Tuesday 4 April 2023
From 5.00 pm-5.45 pm CEST
From 3.00 pm-3.45 pm UTC
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Single Channel SST from Landsat in Antarctica
New applications of thermal infrared imagery in Antarctic glacier-ocean systems using open cloud-computing workflows
Landsat recently released its Collection 2 Level 2 Surface Temperature product, marking the first comprehensive calculations of surface temperatures from the four-decade-long Landsat mission sequence. Producing surface temperatures requires complex integration of Landsat imagery with external atmospheric datasets and model outputs, to compensate for the lack of dual thermal bands (Landsat 4/5/7) and other bands required for atmospheric correction (Landsat 4/5/7/8/9). Although this work provides a reliable surface temperature product, gaps still exist for sea surface temperature (SST) retrievals: the algorithm is optimised for acquiring land surface temperatures (i.e., not SST), and surface temperatures are not produced at night or around Antarctica.
Here, we develop Landsat single-channel and split-window SST algorithms that will allow for integration with GHRSST products and will also be developed as an on-demand, cloud-based, user-customizable data product. The single channel algorithm uses coincident atmospheric profiles from reanalysis data for temperature, relative humidity, and geopotential height as inputs into a radiative transfer model to account for the atmospheric effects on thermal retrievals. The Non-Linear SST algorithm for split-window Landsat data (Landsat 8/9) will use the Canadian Meteorological Center Global Foundation SST product as a SST reference, and radiative transfer model-based simulations of at-sensor brightness temperatures to derive the algorithm coefficients. Our cloud-based workflow—modelled after the ICESat-2 SlideRule project—will provide a framework for on-demand data product generation and serving, allowing users to specify algorithms and atmospheric data inputs and models to retrieve Landsat SSTs optimised for their scientific needs.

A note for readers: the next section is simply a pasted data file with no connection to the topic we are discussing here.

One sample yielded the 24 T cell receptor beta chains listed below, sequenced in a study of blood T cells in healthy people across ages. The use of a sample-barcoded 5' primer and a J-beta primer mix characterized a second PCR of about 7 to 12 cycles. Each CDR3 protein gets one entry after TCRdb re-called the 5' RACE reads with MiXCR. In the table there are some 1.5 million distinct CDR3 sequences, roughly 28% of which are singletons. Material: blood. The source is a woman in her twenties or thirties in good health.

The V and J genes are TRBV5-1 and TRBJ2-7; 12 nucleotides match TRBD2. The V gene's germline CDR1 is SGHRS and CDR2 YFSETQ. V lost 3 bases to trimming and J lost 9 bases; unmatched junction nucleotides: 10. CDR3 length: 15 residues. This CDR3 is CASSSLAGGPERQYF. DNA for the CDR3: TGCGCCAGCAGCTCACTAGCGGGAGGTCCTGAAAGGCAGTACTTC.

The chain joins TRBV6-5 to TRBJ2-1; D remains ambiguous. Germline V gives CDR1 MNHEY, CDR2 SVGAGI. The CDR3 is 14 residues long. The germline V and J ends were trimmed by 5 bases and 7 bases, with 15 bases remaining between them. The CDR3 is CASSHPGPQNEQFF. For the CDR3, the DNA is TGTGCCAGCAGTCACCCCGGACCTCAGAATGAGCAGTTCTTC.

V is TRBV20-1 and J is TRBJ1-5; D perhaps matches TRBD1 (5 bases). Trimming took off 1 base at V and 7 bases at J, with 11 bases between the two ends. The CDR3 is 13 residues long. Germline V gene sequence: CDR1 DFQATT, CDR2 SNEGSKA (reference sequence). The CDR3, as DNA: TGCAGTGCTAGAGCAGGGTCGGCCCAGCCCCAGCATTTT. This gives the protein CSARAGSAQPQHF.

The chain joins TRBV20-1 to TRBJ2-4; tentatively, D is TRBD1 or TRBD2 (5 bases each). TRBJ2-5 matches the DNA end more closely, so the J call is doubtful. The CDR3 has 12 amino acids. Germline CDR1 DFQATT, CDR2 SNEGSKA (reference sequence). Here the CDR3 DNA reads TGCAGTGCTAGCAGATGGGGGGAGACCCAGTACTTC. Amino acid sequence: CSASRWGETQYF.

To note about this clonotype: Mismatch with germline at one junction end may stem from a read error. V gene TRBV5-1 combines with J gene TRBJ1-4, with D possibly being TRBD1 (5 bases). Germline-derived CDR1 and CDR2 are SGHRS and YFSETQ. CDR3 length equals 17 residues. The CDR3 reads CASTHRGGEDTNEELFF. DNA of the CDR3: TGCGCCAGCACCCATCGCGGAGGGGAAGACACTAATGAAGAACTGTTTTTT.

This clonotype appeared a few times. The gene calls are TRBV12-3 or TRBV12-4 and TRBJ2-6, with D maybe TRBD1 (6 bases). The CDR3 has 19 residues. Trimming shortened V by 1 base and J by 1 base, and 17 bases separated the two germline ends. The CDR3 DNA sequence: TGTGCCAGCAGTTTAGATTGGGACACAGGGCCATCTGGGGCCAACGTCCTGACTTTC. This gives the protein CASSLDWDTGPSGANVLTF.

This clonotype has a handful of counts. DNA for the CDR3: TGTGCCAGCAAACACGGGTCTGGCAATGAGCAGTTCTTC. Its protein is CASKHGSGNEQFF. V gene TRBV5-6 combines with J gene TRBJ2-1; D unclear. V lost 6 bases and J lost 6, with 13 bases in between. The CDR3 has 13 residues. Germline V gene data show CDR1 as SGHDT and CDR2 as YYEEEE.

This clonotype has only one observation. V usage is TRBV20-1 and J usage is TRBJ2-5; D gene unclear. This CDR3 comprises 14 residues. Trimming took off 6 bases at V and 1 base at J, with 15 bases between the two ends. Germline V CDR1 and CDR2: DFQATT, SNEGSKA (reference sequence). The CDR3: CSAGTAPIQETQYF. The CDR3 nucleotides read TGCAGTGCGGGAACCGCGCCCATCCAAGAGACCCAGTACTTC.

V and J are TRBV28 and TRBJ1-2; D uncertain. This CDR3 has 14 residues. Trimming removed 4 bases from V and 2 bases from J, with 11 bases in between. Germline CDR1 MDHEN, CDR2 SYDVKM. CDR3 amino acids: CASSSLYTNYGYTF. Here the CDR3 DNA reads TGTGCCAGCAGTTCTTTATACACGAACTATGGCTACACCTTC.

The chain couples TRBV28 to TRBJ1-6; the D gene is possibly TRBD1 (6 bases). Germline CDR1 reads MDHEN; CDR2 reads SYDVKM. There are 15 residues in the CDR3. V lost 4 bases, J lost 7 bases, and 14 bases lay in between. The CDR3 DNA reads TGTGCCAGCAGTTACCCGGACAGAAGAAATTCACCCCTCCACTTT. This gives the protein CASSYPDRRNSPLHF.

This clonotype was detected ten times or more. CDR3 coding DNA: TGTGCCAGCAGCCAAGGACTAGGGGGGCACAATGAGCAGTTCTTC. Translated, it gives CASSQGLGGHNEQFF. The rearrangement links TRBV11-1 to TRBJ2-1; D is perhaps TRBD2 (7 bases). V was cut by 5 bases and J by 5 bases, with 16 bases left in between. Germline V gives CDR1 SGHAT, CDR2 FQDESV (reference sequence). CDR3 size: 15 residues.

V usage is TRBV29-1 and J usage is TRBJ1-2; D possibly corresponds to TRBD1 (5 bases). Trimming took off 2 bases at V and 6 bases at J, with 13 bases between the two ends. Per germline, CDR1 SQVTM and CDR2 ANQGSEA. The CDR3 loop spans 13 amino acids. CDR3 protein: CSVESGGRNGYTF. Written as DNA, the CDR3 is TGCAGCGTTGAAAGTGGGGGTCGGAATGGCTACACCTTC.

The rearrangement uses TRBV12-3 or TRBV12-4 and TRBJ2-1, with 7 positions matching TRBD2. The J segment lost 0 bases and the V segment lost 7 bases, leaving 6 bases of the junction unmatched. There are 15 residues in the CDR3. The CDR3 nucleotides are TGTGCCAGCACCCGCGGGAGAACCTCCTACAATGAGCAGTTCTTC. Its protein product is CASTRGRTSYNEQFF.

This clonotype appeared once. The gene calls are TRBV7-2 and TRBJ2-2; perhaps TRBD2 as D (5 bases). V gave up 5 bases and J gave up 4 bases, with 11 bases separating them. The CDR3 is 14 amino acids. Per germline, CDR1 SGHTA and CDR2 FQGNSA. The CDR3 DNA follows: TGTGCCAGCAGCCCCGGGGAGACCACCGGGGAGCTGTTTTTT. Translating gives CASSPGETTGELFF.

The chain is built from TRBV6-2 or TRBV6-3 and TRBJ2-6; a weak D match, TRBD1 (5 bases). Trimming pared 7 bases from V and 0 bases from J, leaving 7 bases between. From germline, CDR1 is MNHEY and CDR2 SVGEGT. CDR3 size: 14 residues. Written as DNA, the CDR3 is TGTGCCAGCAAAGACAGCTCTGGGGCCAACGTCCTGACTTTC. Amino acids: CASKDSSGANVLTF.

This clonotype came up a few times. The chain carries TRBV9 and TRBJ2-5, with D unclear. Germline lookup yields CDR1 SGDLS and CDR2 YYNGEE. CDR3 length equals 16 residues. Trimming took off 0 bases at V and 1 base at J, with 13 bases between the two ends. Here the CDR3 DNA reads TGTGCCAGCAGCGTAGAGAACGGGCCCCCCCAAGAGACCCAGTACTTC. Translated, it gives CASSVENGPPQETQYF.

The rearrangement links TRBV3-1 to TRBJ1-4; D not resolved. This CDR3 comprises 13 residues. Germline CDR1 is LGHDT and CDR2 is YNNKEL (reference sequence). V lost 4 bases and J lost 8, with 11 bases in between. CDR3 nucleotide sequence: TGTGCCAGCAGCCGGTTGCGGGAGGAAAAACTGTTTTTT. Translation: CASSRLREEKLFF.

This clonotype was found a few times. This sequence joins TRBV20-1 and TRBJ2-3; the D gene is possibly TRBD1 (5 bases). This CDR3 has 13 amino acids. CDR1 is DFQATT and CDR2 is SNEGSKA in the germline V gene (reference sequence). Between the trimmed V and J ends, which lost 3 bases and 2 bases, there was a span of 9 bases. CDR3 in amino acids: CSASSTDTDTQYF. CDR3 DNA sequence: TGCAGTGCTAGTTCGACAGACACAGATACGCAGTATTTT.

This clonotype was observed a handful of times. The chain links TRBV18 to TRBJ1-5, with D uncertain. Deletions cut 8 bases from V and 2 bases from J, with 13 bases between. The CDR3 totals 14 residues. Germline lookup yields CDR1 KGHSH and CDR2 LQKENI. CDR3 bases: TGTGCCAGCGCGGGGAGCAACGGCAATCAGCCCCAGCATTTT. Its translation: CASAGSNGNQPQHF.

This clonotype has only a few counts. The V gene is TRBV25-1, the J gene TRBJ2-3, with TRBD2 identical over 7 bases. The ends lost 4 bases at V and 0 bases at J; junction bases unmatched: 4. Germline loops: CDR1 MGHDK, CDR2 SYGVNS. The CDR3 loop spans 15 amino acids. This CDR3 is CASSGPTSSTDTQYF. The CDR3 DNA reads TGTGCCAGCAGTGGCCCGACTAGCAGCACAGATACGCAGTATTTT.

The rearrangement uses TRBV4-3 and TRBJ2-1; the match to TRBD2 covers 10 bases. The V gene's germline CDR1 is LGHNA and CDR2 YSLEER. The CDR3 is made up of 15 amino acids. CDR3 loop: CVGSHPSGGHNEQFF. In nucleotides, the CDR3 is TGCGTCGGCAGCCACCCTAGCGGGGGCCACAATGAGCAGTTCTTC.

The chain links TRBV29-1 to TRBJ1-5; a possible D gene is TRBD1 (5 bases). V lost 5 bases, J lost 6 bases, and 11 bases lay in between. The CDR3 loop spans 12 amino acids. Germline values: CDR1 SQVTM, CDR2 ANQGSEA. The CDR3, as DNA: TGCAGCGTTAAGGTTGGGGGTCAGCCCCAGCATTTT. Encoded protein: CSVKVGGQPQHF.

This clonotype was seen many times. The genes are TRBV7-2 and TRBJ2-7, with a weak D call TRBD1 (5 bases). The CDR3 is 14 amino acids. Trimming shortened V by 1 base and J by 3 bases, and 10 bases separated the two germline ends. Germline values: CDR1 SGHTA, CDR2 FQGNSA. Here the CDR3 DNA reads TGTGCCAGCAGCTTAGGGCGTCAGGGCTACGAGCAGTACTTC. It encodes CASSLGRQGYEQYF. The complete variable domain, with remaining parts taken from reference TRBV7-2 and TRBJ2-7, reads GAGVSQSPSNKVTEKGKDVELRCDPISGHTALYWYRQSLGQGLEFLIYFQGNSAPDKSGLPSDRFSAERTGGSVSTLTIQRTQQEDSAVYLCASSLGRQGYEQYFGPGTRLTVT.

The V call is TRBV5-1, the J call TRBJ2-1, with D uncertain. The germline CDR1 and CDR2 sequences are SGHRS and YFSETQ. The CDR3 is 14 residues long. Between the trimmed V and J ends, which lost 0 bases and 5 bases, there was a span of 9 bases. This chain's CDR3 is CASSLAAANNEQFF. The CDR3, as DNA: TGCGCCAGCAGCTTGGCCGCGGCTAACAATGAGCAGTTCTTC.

Tasha Snow received her MSc in 2014 from the University of South Florida and her PhD in 2019 from the University of Colorado Boulder. Tasha’s work focuses on how oceans interact with glaciers in Greenland and Antarctica, and she is developing new ways to apply satellite thermal infrared imagery to study these systems. She specializes in remote sensing, machine learning, cloud computing, and open-source science. One of her most exciting projects at the moment is leading the CryoCloud cloud-computing project (cryointhecloud.com) to help usher NASA Cryosphere communities into the cloud and to help build open-source science infrastructure and community best practices.
Recording of the talk